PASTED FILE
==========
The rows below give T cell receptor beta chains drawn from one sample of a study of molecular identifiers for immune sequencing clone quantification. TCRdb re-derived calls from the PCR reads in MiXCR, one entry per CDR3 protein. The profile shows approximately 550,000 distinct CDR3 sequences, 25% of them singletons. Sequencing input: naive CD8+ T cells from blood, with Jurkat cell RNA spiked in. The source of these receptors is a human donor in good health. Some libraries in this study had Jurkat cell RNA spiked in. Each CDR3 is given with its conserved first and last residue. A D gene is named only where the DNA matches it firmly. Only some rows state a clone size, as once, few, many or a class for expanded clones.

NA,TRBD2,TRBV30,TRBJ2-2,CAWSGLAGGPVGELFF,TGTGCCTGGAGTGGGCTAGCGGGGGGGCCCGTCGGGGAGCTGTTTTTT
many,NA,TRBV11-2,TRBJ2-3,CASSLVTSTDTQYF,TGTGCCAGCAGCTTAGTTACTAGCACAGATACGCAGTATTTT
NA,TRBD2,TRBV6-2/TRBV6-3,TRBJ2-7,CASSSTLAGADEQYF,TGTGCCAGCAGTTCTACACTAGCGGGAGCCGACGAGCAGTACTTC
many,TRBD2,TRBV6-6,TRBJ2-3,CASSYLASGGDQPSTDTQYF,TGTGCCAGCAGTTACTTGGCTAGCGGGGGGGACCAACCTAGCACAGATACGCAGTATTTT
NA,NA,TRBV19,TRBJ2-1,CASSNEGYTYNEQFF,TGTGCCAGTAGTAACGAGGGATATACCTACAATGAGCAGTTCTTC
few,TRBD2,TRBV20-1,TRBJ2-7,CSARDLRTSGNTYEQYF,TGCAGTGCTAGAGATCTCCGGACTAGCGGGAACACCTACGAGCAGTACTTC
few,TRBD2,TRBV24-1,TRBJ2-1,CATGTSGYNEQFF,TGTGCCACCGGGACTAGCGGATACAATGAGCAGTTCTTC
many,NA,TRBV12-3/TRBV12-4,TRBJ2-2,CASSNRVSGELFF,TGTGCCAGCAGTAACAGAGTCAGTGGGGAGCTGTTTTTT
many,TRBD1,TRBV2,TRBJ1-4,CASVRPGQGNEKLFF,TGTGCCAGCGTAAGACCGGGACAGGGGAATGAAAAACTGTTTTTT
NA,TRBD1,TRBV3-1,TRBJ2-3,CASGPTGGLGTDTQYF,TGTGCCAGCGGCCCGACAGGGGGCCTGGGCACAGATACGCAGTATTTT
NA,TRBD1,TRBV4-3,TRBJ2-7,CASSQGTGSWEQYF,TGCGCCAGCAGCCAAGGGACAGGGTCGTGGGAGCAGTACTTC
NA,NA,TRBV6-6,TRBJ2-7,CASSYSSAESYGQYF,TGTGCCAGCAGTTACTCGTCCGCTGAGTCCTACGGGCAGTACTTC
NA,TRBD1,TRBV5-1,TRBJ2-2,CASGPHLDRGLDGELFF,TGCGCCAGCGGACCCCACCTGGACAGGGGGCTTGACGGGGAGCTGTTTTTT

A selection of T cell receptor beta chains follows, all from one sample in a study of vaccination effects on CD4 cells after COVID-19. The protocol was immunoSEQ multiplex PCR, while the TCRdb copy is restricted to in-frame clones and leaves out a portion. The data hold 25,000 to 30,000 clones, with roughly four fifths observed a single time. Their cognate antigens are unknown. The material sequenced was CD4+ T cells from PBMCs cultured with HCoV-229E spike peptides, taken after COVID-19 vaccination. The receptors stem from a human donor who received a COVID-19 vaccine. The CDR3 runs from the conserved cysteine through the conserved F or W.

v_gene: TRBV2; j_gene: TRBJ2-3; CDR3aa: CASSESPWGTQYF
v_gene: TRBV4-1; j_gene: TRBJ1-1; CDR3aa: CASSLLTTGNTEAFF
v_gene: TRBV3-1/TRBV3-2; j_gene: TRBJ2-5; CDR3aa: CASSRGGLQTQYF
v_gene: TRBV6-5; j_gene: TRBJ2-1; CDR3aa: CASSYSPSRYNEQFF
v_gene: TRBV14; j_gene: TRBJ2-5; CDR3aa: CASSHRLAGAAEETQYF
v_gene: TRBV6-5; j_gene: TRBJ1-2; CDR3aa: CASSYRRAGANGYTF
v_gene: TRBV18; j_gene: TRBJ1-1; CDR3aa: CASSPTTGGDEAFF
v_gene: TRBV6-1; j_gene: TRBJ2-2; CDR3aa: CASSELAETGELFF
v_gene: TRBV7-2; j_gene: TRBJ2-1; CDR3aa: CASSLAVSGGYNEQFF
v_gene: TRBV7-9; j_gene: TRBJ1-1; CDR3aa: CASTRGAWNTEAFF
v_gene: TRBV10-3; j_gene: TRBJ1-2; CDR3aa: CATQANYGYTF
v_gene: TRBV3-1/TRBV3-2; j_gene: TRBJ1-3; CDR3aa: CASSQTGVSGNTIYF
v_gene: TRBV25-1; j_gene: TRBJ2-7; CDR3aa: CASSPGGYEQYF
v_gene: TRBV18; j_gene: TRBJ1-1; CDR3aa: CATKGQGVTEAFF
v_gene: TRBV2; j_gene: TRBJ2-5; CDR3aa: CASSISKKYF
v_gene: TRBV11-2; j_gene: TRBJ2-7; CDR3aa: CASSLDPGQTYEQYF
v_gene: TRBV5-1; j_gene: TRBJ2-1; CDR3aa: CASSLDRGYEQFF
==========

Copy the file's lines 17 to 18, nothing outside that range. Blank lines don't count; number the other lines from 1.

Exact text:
v_gene: TRBV4-1; j_gene: TRBJ1-1; CDR3aa: CASSLLTTGNTEAFF
v_gene: TRBV3-1/TRBV3-2; j_gene: TRBJ2-5; CDR3aa: CASSRGGLQTQYF